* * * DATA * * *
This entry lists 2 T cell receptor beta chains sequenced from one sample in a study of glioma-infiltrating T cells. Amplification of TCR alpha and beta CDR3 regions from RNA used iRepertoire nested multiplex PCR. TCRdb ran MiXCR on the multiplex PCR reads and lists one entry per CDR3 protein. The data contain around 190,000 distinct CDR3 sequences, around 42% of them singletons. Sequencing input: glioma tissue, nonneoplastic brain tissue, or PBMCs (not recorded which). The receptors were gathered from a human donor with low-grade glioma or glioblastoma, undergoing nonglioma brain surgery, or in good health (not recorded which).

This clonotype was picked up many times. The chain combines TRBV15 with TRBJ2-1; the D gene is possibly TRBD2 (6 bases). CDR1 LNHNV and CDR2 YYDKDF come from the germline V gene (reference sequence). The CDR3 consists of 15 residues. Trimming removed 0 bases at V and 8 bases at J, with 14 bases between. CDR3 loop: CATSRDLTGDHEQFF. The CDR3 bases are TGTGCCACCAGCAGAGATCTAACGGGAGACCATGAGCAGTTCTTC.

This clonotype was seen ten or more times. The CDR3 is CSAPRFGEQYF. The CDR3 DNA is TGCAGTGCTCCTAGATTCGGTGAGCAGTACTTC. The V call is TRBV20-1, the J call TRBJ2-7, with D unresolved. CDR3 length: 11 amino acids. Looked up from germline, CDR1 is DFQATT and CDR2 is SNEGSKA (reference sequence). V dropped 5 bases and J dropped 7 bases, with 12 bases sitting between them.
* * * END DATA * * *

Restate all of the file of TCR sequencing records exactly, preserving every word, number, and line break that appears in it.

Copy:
This entry lists 2 T cell receptor beta chains sequenced from one sample in a study of glioma-infiltrating T cells. Amplification of TCR alpha and beta CDR3 regions from RNA used iRepertoire nested multiplex PCR. TCRdb ran MiXCR on the multiplex PCR reads and lists one entry per CDR3 protein. The data contain around 190,000 distinct CDR3 sequences, around 42% of them singletons. Sequencing input: glioma tissue, nonneoplastic brain tissue, or PBMCs (not recorded which). The receptors were gathered from a human donor with low-grade glioma or glioblastoma, undergoing nonglioma brain surgery, or in good health (not recorded which).

This clonotype was picked up many times. The chain combines TRBV15 with TRBJ2-1; the D gene is possibly TRBD2 (6 bases). CDR1 LNHNV and CDR2 YYDKDF come from the germline V gene (reference sequence). The CDR3 consists of 15 residues. Trimming removed 0 bases at V and 8 bases at J, with 14 bases between. CDR3 loop: CATSRDLTGDHEQFF. The CDR3 bases are TGTGCCACCAGCAGAGATCTAACGGGAGACCATGAGCAGTTCTTC.

This clonotype was seen ten or more times. The CDR3 is CSAPRFGEQYF. The CDR3 DNA is TGCAGTGCTCCTAGATTCGGTGAGCAGTACTTC. The V call is TRBV20-1, the J call TRBJ2-7, with D unresolved. CDR3 length: 11 amino acids. Looked up from germline, CDR1 is DFQATT and CDR2 is SNEGSKA (reference sequence). V dropped 5 bases and J dropped 7 bases, with 12 bases sitting between them.